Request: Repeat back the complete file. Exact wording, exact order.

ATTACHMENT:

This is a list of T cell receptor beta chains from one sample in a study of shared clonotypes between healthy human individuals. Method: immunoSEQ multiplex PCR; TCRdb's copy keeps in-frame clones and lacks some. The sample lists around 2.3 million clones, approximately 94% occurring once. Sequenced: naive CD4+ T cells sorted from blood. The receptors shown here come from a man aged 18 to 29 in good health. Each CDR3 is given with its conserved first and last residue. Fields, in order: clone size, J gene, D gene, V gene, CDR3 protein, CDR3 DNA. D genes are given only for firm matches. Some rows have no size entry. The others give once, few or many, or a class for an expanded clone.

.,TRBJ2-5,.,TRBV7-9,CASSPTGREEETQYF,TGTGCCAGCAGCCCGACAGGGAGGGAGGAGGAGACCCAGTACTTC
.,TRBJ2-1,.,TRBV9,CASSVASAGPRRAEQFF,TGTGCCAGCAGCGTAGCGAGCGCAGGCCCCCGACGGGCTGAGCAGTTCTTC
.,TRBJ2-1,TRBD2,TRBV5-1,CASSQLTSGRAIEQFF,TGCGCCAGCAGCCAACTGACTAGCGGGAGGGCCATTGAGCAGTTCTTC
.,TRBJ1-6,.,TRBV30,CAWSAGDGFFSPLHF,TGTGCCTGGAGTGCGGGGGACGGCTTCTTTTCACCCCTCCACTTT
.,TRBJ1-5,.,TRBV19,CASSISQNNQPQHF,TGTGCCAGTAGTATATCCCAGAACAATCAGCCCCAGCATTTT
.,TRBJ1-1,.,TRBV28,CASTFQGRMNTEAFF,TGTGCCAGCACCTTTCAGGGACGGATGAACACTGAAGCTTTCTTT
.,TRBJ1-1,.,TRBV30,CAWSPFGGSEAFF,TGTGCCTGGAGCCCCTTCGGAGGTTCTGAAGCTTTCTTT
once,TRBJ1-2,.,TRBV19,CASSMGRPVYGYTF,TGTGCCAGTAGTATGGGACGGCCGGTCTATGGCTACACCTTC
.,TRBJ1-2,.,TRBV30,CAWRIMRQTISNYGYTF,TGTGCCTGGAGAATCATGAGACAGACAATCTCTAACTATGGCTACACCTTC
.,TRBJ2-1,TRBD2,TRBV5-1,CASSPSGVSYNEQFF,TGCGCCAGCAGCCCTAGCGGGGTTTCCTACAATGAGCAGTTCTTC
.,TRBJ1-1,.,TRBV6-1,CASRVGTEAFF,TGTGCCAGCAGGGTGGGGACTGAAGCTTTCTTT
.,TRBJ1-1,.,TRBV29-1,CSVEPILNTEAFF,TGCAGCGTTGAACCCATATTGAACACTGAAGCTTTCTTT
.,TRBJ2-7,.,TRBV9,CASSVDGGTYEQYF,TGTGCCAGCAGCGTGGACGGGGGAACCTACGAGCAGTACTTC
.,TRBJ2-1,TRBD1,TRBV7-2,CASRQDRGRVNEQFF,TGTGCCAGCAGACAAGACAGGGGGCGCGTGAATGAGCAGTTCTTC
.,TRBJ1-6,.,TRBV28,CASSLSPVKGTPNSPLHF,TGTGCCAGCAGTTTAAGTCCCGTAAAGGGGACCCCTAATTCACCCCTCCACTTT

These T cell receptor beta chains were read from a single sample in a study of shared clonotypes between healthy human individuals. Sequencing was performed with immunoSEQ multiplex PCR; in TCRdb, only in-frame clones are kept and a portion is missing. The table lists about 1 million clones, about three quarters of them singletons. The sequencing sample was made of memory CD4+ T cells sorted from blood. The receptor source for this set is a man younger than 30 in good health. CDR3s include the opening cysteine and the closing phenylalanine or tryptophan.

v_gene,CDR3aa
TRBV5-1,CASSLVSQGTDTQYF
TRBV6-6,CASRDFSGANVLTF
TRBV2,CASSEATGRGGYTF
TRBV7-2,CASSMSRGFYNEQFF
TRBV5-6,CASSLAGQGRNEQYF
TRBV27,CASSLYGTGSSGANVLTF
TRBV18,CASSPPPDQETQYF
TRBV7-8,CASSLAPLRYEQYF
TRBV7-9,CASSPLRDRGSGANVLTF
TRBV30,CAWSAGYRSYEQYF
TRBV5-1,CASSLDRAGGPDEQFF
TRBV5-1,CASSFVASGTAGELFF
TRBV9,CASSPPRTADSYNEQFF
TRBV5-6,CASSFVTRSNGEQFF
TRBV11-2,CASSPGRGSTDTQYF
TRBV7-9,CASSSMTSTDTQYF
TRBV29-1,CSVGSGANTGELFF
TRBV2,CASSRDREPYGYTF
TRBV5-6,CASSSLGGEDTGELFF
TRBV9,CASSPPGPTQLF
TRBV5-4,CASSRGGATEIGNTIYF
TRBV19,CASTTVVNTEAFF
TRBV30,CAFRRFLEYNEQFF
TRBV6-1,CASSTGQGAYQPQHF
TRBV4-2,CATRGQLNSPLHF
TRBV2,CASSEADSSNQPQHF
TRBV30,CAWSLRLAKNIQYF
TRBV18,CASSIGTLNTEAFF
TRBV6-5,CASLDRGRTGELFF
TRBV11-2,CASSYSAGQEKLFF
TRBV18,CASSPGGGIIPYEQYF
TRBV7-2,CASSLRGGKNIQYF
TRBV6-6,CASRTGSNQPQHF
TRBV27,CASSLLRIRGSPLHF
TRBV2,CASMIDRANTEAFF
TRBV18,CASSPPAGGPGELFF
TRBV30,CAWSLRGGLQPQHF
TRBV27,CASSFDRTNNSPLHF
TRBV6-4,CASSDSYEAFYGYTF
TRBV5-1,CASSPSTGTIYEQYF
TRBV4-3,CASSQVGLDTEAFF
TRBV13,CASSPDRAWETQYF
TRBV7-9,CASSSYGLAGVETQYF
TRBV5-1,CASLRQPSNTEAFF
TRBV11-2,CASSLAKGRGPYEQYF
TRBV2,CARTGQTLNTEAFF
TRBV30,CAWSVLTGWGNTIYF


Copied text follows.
This is a list of T cell receptor beta chains from one sample in a study of shared clonotypes between healthy human individuals. Method: immunoSEQ multiplex PCR; TCRdb's copy keeps in-frame clones and lacks some. The sample lists around 2.3 million clones, approximately 94% occurring once. Sequenced: naive CD4+ T cells sorted from blood. The receptors shown here come from a man aged 18 to 29 in good health. Each CDR3 is given with its conserved first and last residue. Fields, in order: clone size, J gene, D gene, V gene, CDR3 protein, CDR3 DNA. D genes are given only for firm matches. Some rows have no size entry. The others give once, few or many, or a class for an expanded clone.

.,TRBJ2-5,.,TRBV7-9,CASSPTGREEETQYF,TGTGCCAGCAGCCCGACAGGGAGGGAGGAGGAGACCCAGTACTTC
.,TRBJ2-1,.,TRBV9,CASSVASAGPRRAEQFF,TGTGCCAGCAGCGTAGCGAGCGCAGGCCCCCGACGGGCTGAGCAGTTCTTC
.,TRBJ2-1,TRBD2,TRBV5-1,CASSQLTSGRAIEQFF,TGCGCCAGCAGCCAACTGACTAGCGGGAGGGCCATTGAGCAGTTCTTC
.,TRBJ1-6,.,TRBV30,CAWSAGDGFFSPLHF,TGTGCCTGGAGTGCGGGGGACGGCTTCTTTTCACCCCTCCACTTT
.,TRBJ1-5,.,TRBV19,CASSISQNNQPQHF,TGTGCCAGTAGTATATCCCAGAACAATCAGCCCCAGCATTTT
.,TRBJ1-1,.,TRBV28,CASTFQGRMNTEAFF,TGTGCCAGCACCTTTCAGGGACGGATGAACACTGAAGCTTTCTTT
.,TRBJ1-1,.,TRBV30,CAWSPFGGSEAFF,TGTGCCTGGAGCCCCTTCGGAGGTTCTGAAGCTTTCTTT
once,TRBJ1-2,.,TRBV19,CASSMGRPVYGYTF,TGTGCCAGTAGTATGGGACGGCCGGTCTATGGCTACACCTTC
.,TRBJ1-2,.,TRBV30,CAWRIMRQTISNYGYTF,TGTGCCTGGAGAATCATGAGACAGACAATCTCTAACTATGGCTACACCTTC
.,TRBJ2-1,TRBD2,TRBV5-1,CASSPSGVSYNEQFF,TGCGCCAGCAGCCCTAGCGGGGTTTCCTACAATGAGCAGTTCTTC
.,TRBJ1-1,.,TRBV6-1,CASRVGTEAFF,TGTGCCAGCAGGGTGGGGACTGAAGCTTTCTTT
.,TRBJ1-1,.,TRBV29-1,CSVEPILNTEAFF,TGCAGCGTTGAACCCATATTGAACACTGAAGCTTTCTTT
.,TRBJ2-7,.,TRBV9,CASSVDGGTYEQYF,TGTGCCAGCAGCGTGGACGGGGGAACCTACGAGCAGTACTTC
.,TRBJ2-1,TRBD1,TRBV7-2,CASRQDRGRVNEQFF,TGTGCCAGCAGACAAGACAGGGGGCGCGTGAATGAGCAGTTCTTC
.,TRBJ1-6,.,TRBV28,CASSLSPVKGTPNSPLHF,TGTGCCAGCAGTTTAAGTCCCGTAAAGGGGACCCCTAATTCACCCCTCCACTTT

These T cell receptor beta chains were read from a single sample in a study of shared clonotypes between healthy human individuals. Sequencing was performed with immunoSEQ multiplex PCR; in TCRdb, only in-frame clones are kept and a portion is missing. The table lists about 1 million clones, about three quarters of them singletons. The sequencing sample was made of memory CD4+ T cells sorted from blood. The receptor source for this set is a man younger than 30 in good health. CDR3s include the opening cysteine and the closing phenylalanine or tryptophan.

v_gene,CDR3aa
TRBV5-1,CASSLVSQGTDTQYF
TRBV6-6,CASRDFSGANVLTF
TRBV2,CASSEATGRGGYTF
TRBV7-2,CASSMSRGFYNEQFF
TRBV5-6,CASSLAGQGRNEQYF
TRBV27,CASSLYGTGSSGANVLTF
TRBV18,CASSPPPDQETQYF
TRBV7-8,CASSLAPLRYEQYF
TRBV7-9,CASSPLRDRGSGANVLTF
TRBV30,CAWSAGYRSYEQYF
TRBV5-1,CASSLDRAGGPDEQFF
TRBV5-1,CASSFVASGTAGELFF
TRBV9,CASSPPRTADSYNEQFF
TRBV5-6,CASSFVTRSNGEQFF
TRBV11-2,CASSPGRGSTDTQYF
TRBV7-9,CASSSMTSTDTQYF
TRBV29-1,CSVGSGANTGELFF
TRBV2,CASSRDREPYGYTF
TRBV5-6,CASSSLGGEDTGELFF
TRBV9,CASSPPGPTQLF
TRBV5-4,CASSRGGATEIGNTIYF
TRBV19,CASTTVVNTEAFF
TRBV30,CAFRRFLEYNEQFF
TRBV6-1,CASSTGQGAYQPQHF
TRBV4-2,CATRGQLNSPLHF
TRBV2,CASSEADSSNQPQHF
TRBV30,CAWSLRLAKNIQYF
TRBV18,CASSIGTLNTEAFF
TRBV6-5,CASLDRGRTGELFF
TRBV11-2,CASSYSAGQEKLFF
TRBV18,CASSPGGGIIPYEQYF
TRBV7-2,CASSLRGGKNIQYF
TRBV6-6,CASRTGSNQPQHF
TRBV27,CASSLLRIRGSPLHF
TRBV2,CASMIDRANTEAFF
TRBV18,CASSPPAGGPGELFF
TRBV30,CAWSLRGGLQPQHF
TRBV27,CASSFDRTNNSPLHF
TRBV6-4,CASSDSYEAFYGYTF
TRBV5-1,CASSPSTGTIYEQYF
TRBV4-3,CASSQVGLDTEAFF
TRBV13,CASSPDRAWETQYF
TRBV7-9,CASSSYGLAGVETQYF
TRBV5-1,CASLRQPSNTEAFF
TRBV11-2,CASSLAKGRGPYEQYF
TRBV2,CARTGQTLNTEAFF
TRBV30,CAWSVLTGWGNTIYF